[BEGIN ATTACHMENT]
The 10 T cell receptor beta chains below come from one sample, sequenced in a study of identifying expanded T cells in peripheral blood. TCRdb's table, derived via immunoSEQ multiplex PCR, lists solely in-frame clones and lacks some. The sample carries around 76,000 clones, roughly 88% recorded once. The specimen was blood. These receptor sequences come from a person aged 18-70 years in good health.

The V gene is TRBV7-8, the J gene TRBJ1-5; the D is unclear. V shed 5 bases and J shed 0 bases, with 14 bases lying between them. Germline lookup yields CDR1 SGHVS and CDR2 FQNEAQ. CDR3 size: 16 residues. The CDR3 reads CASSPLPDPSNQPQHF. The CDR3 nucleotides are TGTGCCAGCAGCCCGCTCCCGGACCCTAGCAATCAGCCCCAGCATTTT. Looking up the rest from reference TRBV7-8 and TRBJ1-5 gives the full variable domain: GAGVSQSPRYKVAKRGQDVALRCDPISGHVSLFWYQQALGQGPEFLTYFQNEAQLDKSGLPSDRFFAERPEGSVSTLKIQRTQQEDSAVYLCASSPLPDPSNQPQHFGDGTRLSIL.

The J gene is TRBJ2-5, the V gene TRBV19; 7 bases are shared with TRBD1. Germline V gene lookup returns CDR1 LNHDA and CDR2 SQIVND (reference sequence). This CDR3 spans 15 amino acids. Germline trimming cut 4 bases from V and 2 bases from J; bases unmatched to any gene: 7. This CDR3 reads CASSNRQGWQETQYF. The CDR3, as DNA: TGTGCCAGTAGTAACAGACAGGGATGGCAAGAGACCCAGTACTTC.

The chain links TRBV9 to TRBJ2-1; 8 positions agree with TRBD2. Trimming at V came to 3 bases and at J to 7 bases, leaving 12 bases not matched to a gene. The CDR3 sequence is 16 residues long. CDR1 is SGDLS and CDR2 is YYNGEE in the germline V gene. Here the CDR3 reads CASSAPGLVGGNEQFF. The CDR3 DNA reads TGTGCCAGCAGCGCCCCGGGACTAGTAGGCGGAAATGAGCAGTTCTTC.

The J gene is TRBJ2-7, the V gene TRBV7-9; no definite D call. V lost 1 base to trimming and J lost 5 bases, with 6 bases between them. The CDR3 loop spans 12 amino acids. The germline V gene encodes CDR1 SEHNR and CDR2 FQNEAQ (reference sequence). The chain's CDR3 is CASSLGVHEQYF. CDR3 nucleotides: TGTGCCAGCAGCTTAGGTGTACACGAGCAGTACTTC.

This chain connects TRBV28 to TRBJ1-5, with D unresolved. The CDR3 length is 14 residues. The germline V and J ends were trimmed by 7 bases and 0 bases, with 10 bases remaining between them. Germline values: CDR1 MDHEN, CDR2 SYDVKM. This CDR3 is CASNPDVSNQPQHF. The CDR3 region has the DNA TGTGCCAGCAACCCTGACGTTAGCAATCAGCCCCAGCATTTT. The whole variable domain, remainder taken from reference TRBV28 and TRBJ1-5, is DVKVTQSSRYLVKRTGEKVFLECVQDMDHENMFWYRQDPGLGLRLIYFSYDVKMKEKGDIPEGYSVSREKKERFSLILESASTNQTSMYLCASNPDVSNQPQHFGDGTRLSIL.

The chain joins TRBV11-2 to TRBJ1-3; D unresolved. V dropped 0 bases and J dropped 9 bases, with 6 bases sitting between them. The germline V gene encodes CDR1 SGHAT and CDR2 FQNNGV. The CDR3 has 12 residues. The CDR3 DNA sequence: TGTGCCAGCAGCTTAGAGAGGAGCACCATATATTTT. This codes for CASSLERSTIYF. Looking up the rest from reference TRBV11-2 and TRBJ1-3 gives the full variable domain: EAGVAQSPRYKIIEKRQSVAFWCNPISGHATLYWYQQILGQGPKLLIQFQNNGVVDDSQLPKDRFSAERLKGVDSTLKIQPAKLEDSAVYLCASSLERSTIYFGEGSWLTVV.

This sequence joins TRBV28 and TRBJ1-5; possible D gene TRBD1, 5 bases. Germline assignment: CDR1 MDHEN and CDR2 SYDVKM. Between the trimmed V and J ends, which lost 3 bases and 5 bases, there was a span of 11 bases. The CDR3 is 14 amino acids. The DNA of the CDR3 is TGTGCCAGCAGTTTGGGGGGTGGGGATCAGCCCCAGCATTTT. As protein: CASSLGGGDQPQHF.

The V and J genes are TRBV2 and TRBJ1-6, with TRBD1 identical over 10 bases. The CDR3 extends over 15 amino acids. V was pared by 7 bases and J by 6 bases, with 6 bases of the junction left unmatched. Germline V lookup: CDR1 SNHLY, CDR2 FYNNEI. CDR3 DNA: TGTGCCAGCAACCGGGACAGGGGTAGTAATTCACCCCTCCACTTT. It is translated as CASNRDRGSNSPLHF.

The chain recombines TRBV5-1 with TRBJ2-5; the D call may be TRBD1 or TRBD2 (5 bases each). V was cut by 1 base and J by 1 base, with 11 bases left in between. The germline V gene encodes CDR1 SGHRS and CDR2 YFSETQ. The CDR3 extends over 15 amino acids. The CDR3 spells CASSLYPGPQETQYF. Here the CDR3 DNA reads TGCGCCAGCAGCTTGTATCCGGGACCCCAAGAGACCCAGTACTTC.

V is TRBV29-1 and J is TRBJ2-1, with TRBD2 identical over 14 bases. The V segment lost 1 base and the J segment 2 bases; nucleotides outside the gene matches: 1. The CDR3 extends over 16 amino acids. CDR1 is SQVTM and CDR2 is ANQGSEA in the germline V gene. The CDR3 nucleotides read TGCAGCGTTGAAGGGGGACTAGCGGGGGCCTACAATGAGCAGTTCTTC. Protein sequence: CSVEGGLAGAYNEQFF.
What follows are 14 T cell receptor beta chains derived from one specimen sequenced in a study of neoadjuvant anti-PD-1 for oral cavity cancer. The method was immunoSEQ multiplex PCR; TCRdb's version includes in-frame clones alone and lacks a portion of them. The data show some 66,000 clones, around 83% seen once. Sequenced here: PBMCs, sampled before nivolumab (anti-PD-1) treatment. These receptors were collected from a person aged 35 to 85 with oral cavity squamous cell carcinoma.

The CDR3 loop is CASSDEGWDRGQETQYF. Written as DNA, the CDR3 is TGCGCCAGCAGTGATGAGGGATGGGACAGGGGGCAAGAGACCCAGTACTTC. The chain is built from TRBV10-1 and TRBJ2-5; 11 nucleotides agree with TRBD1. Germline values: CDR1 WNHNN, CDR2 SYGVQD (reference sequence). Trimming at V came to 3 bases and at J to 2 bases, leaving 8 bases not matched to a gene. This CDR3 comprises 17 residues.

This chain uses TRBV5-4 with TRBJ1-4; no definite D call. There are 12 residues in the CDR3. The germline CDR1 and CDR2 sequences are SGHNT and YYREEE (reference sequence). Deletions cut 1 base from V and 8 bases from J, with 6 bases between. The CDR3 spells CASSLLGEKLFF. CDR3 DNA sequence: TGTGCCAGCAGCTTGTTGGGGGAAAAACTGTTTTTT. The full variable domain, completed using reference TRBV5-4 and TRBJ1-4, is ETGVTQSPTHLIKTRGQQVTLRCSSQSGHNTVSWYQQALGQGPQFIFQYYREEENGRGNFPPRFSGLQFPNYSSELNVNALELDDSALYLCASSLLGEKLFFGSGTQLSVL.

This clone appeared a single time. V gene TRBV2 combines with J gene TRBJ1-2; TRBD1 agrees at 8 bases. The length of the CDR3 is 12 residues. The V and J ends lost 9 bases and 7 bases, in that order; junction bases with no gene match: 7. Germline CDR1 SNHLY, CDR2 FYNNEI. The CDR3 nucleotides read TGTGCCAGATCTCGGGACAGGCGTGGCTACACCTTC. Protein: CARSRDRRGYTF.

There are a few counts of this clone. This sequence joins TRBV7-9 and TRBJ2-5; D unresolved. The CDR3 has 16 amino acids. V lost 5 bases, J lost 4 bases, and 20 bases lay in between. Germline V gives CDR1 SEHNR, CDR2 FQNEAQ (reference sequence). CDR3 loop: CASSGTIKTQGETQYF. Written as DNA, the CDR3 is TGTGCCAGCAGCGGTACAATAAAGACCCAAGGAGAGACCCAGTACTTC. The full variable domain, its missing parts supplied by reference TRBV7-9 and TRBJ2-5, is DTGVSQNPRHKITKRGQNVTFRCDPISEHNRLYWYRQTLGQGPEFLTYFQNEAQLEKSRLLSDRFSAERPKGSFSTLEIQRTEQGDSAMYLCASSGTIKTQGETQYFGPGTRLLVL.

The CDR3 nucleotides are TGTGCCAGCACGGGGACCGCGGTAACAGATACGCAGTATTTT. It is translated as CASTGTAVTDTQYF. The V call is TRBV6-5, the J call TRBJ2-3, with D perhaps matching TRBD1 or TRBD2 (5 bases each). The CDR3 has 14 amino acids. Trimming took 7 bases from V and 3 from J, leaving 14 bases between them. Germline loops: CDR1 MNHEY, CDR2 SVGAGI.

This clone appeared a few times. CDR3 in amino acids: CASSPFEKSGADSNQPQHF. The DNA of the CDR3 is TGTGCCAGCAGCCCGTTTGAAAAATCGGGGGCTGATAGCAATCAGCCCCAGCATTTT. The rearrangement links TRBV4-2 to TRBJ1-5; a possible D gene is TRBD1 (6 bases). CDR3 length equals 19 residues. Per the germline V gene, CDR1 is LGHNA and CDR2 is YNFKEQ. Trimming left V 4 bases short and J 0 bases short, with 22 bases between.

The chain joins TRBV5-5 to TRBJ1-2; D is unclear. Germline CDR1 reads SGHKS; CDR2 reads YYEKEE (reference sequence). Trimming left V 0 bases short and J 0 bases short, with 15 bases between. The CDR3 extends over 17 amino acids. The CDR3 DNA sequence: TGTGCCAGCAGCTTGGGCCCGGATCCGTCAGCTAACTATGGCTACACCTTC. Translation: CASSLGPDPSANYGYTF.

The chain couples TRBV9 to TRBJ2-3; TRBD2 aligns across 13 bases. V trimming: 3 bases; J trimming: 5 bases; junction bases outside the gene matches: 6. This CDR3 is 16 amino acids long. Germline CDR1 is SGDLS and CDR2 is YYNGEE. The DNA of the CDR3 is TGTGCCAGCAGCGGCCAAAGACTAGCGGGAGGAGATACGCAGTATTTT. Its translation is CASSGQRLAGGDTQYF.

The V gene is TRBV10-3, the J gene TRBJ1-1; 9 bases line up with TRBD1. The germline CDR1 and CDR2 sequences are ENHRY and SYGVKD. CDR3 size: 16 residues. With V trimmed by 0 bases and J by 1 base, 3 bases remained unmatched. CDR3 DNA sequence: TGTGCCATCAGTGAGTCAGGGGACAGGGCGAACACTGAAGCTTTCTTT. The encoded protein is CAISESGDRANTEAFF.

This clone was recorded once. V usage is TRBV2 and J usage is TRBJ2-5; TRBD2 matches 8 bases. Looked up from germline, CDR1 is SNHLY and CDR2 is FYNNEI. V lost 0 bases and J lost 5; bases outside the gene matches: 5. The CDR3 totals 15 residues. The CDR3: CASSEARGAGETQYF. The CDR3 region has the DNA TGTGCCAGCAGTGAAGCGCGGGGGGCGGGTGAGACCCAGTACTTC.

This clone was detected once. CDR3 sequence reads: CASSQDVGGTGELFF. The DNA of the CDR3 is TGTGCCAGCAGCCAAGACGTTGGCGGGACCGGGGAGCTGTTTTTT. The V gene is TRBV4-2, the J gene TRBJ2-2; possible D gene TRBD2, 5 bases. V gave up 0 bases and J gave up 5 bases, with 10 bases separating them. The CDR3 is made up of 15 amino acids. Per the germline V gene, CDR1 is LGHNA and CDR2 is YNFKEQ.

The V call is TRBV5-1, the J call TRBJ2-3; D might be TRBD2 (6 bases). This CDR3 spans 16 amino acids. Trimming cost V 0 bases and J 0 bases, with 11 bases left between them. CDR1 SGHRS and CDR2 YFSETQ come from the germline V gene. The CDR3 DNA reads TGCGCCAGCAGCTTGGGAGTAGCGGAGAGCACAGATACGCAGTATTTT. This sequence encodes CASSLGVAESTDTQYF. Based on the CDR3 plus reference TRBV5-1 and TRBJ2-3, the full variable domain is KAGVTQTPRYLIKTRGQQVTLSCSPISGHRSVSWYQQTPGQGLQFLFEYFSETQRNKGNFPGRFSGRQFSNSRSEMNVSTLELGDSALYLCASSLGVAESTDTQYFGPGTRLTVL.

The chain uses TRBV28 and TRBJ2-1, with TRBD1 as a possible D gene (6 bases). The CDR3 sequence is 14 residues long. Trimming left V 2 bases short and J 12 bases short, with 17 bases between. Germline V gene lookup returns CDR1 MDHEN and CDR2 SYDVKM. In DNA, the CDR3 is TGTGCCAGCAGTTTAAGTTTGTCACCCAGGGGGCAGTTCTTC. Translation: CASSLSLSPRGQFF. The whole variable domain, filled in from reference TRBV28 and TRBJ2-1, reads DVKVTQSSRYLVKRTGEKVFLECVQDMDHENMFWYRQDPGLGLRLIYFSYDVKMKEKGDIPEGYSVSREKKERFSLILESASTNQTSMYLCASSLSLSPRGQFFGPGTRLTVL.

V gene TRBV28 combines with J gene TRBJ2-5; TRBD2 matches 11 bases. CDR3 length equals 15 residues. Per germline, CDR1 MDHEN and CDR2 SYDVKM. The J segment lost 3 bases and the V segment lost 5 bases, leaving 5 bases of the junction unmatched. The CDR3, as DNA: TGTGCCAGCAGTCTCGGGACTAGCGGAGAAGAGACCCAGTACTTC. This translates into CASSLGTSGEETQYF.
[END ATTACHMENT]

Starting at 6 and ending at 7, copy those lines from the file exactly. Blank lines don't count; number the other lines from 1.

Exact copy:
This chain connects TRBV28 to TRBJ1-5, with D unresolved. The CDR3 length is 14 residues. The germline V and J ends were trimmed by 7 bases and 0 bases, with 10 bases remaining between them. Germline values: CDR1 MDHEN, CDR2 SYDVKM. This CDR3 is CASNPDVSNQPQHF. The CDR3 region has the DNA TGTGCCAGCAACCCTGACGTTAGCAATCAGCCCCAGCATTTT. The whole variable domain, remainder taken from reference TRBV28 and TRBJ1-5, is DVKVTQSSRYLVKRTGEKVFLECVQDMDHENMFWYRQDPGLGLRLIYFSYDVKMKEKGDIPEGYSVSREKKERFSLILESASTNQTSMYLCASNPDVSNQPQHFGDGTRLSIL.

The chain joins TRBV11-2 to TRBJ1-3; D unresolved. V dropped 0 bases and J dropped 9 bases, with 6 bases sitting between them. The germline V gene encodes CDR1 SGHAT and CDR2 FQNNGV. The CDR3 has 12 residues. The CDR3 DNA sequence: TGTGCCAGCAGCTTAGAGAGGAGCACCATATATTTT. This codes for CASSLERSTIYF. Looking up the rest from reference TRBV11-2 and TRBJ1-3 gives the full variable domain: EAGVAQSPRYKIIEKRQSVAFWCNPISGHATLYWYQQILGQGPKLLIQFQNNGVVDDSQLPKDRFSAERLKGVDSTLKIQPAKLEDSAVYLCASSLERSTIYFGEGSWLTVV.